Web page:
Wednesday, 29 April 2015
Genre Indie Pop
Label Columbia Records
Producers Chris Zane, Michael Angelakos, Benny Blanco, Alex Aldi
With Passion Pit it has always been the case that the story behind the band is as interesting as the music. The romantic origin story goes that sole band member Michael Angelakos wrote his first EP, Chunk of Change, on his laptop in a college dorm room. Originally intended as a gift for his then girlfriend, it quickly went viral all over the world, in particular his first smash hit Sleepyhead. A record deal soon followed, and Angelakos assembled a back up band with whom to go touring. But then there's the dark side to Passion Pit; the psychological issues that have plagued Angelakos, extreme bi-polar disorder which culminated in his attempted suicide.
It's these extremes that most characterise Passion Pit's unique sound; over-the-top, manic joy contrasted with darkness and introspection. Songs like Sleepyhead and The Reeling which can't decide if they want to throw their hands in the air and dance or tear their hair out in angst. Bittersweet longing in Seaweed Song, tracks like Make Light which sound deliriously happy but peppered with insecurity and deep-rooted sadness. There's nothing else in the world that sounds quite like it.
Angelakos describes Passion Pit's debut album Manners as the expression of his confusion, and it shows in its cryptic, evocative lyrics and its surreal, bi-polar music. Sophomore album Gossamer is more intensely focused, with songs that very clearly discuss everything from political concerns to bi-polar disorder and even Angelakos' attempted suicide.
This new album, Kindred, is something a bit different. Angelakos is in the best shape he has ever been, happy, well adjusted, well groomed, in a happy, stable marriage. Kindred is an album of happiness, relief.
This is best reflected in the breathtaking lead single Lifted Up (1985), an ode to Angelakos' wife (born in 1985) whom Angelakos credits as playing a big part in his recovery. It's a fitting subject for the most powerful song on the album. The video, meanwhile, depicts a rosy, practically glowing scene of a young child at what appears to be a family holiday dinner. The saccharine follow up single Where the Sky Hangs is a simple, laid back love story, with a video showing two young companions lying on the grass watching the sky, smiling and laughing.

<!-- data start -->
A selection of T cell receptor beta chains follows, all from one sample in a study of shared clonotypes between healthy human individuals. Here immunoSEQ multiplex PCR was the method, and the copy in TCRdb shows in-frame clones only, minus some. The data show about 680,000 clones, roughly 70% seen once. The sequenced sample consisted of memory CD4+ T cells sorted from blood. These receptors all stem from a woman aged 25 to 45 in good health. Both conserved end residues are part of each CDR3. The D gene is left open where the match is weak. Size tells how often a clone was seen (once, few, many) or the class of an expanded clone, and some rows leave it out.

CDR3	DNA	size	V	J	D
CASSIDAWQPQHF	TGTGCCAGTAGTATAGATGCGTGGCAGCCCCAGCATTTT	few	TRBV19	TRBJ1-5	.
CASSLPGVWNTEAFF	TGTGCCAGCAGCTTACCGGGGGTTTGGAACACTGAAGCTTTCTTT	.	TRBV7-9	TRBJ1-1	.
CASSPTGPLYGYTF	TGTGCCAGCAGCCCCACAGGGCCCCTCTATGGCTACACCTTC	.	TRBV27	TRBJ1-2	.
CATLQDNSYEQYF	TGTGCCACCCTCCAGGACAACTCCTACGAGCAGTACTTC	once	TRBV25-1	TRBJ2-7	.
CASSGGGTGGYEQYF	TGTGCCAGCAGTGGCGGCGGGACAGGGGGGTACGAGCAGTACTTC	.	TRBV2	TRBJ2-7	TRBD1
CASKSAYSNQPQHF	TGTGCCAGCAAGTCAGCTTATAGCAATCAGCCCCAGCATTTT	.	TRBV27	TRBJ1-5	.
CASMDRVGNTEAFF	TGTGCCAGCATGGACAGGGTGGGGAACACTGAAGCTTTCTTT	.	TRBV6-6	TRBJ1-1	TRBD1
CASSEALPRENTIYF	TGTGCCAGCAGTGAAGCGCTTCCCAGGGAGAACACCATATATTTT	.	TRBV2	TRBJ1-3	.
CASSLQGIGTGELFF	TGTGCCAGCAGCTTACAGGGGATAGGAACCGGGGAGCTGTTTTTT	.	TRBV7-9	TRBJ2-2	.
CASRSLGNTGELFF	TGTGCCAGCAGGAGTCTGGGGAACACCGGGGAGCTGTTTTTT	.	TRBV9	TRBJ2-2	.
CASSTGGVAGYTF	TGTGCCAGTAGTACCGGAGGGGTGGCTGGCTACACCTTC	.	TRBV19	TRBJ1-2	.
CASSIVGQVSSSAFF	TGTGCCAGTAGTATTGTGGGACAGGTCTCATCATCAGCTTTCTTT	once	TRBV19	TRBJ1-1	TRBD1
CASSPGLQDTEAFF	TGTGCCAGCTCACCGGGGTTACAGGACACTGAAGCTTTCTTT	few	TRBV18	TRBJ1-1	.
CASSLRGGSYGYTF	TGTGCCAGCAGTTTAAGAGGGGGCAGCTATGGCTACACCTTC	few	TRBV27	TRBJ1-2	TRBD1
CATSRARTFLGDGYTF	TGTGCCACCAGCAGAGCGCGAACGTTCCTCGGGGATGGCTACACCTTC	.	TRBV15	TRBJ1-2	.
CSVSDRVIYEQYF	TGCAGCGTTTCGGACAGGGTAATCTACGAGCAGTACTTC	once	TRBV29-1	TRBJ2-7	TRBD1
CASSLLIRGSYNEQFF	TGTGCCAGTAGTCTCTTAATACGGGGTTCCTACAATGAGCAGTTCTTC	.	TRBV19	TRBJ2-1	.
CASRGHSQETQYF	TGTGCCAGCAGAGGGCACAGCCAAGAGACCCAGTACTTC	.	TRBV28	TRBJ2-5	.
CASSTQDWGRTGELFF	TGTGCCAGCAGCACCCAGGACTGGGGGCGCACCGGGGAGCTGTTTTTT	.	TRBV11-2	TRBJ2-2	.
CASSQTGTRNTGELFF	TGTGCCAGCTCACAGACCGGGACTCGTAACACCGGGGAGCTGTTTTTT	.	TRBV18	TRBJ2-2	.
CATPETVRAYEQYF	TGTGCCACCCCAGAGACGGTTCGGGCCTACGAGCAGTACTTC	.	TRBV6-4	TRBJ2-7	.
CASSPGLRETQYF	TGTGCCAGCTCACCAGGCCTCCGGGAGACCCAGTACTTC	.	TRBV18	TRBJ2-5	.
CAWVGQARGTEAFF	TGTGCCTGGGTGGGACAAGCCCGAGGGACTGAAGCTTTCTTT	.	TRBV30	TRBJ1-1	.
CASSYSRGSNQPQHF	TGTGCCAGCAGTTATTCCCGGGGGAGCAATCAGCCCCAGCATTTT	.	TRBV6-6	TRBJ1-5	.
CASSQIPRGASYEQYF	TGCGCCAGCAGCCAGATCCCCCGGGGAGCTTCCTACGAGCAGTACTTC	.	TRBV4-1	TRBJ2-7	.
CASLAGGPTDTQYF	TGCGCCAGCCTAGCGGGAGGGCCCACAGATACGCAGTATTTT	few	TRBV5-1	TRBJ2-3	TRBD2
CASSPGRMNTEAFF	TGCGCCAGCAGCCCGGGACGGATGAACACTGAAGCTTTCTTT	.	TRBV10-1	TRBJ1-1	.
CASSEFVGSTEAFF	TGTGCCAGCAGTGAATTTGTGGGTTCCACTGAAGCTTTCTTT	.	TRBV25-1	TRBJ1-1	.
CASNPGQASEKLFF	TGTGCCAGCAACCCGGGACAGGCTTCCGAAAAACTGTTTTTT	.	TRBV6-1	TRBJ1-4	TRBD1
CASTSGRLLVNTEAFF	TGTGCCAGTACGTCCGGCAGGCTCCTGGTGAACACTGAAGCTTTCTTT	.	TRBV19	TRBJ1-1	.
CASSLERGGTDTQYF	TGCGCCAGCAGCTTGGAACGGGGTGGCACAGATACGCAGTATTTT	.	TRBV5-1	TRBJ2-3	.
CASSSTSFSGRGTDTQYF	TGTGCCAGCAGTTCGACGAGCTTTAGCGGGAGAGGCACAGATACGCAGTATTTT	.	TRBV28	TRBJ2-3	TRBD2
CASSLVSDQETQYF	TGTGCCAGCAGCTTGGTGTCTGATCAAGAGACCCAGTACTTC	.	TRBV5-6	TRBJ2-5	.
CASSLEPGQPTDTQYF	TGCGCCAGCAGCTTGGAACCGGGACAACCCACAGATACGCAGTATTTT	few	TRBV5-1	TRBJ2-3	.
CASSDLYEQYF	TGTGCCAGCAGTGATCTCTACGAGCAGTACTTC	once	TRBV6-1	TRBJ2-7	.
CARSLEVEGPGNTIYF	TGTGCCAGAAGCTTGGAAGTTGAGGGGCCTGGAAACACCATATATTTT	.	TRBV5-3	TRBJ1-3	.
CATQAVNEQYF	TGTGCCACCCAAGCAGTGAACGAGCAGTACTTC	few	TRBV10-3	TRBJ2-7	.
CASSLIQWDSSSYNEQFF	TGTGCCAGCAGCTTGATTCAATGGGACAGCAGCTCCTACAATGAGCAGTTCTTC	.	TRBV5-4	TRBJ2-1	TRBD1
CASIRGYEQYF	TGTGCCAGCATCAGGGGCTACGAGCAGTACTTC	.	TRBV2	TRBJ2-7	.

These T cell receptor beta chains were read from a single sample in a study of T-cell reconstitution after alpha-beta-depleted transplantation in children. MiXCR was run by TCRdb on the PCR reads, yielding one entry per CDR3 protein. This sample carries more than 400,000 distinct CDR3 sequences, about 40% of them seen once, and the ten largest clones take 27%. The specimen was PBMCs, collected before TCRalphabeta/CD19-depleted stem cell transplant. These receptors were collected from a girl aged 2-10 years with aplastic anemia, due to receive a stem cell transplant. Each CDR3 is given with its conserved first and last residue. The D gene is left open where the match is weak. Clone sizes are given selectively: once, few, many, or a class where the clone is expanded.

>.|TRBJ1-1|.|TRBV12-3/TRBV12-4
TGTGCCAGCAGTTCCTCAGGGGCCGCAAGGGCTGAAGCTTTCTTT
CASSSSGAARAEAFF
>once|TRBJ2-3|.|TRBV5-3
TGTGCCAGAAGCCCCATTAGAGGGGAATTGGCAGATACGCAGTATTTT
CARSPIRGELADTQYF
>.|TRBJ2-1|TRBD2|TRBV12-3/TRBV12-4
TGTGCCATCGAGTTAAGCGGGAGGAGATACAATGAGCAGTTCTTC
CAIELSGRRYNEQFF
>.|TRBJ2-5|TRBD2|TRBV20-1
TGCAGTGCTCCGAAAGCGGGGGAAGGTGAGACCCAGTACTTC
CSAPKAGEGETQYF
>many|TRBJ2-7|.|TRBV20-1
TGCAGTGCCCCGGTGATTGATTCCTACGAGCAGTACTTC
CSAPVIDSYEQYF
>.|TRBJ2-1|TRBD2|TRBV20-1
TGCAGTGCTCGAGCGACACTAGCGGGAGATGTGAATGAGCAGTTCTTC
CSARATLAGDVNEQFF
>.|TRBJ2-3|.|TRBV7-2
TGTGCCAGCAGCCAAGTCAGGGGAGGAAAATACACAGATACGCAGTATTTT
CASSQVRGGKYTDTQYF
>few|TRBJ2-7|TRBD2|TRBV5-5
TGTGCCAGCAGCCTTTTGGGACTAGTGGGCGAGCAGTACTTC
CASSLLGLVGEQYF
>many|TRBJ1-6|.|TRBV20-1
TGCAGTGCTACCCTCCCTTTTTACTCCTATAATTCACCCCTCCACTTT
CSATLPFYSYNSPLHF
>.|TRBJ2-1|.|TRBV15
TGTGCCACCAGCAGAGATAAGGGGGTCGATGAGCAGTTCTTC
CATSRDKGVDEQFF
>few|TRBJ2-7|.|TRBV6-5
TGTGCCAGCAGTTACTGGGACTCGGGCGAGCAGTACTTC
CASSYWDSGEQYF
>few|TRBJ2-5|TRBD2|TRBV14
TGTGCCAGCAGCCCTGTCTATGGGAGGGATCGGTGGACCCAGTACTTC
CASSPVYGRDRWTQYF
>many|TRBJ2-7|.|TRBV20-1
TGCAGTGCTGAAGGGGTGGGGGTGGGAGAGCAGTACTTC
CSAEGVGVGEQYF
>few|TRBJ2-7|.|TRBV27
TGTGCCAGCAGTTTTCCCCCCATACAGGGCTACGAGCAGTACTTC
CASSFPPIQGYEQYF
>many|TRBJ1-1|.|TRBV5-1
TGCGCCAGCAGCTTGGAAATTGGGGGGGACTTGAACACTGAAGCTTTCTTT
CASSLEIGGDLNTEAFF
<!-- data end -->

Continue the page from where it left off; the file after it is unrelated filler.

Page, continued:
The new direction is clear. These songs are celebrations, packed full of nostalgia, joy, intended to elicit all the good things in the World. Stark contrast to Passion Pit's earlier work.
This is not necessarily a bad thing. The Ephemeric is a fairly happy individual, who likes artistic works that celebrate life's warm spots. If Angelakos wants this new album to be a roof raising party then fantastic. Indeed Lifted Up is a phenomenal song, a perfect embodiment of the new Passion Pit that sounds just as out of this world as anything the band has done previously. Unfortunately the rest of the album does not follow suit.
That's not to say that Kindred is a bad album, it's not. But compared to Passion Pit's earlier work it sounds surprisingly languid, pedestrian, dare we say it, uninspired?
For the most part Kindred strikes a decidedly slower pace than past albums. But there are plenty of solid songs here, like Where the Sky Hangs, Until We Can't (Let's Go), and All I Want. Fine songs, yet strangely all sound so predictable, lacking in the Passion Pit edge, like a de-clawed cat.
Until We Can't (Let's Go) is catchy as hell, but it sounds like someone imitating Passion Pit. It's the mania of Passion Pit but without the deliciously seedy undertones. All I Want is pleasant enough, but it sounds like it could have been written by any other band in the world. Then there are songs like My Brother Taught Me How to Swim, again a good pop song, but one which sounds like it could have been constructed out of clips taken from other, better Passion Pit songs.
There are still moments of the trademark brilliance we've come to expect in tracks like Five Foot Ten and its counterpoint which closes the album, a duo which serve as a showcase for Passion Pit's general transition. Meanwhile Whole Life Story is a wonderful little pop song and a moment of genuinely distinctive songwriting. Sadly in so short an album these infrequent sparks ultimately provide little to satiate listeners.
Ultimately what we have is a far too short album which is just a little too insistently sugary, and yet lacking in the fire that made previous albums so unforgettable. A solid collection of pop songs, but one which stacks up poorly against the impossibly high standard of the work by which it is preceded.
Must Listen :
Lifted Up (1985)
Five Foot Ten
Whole Life Story
Where the Sky Hangs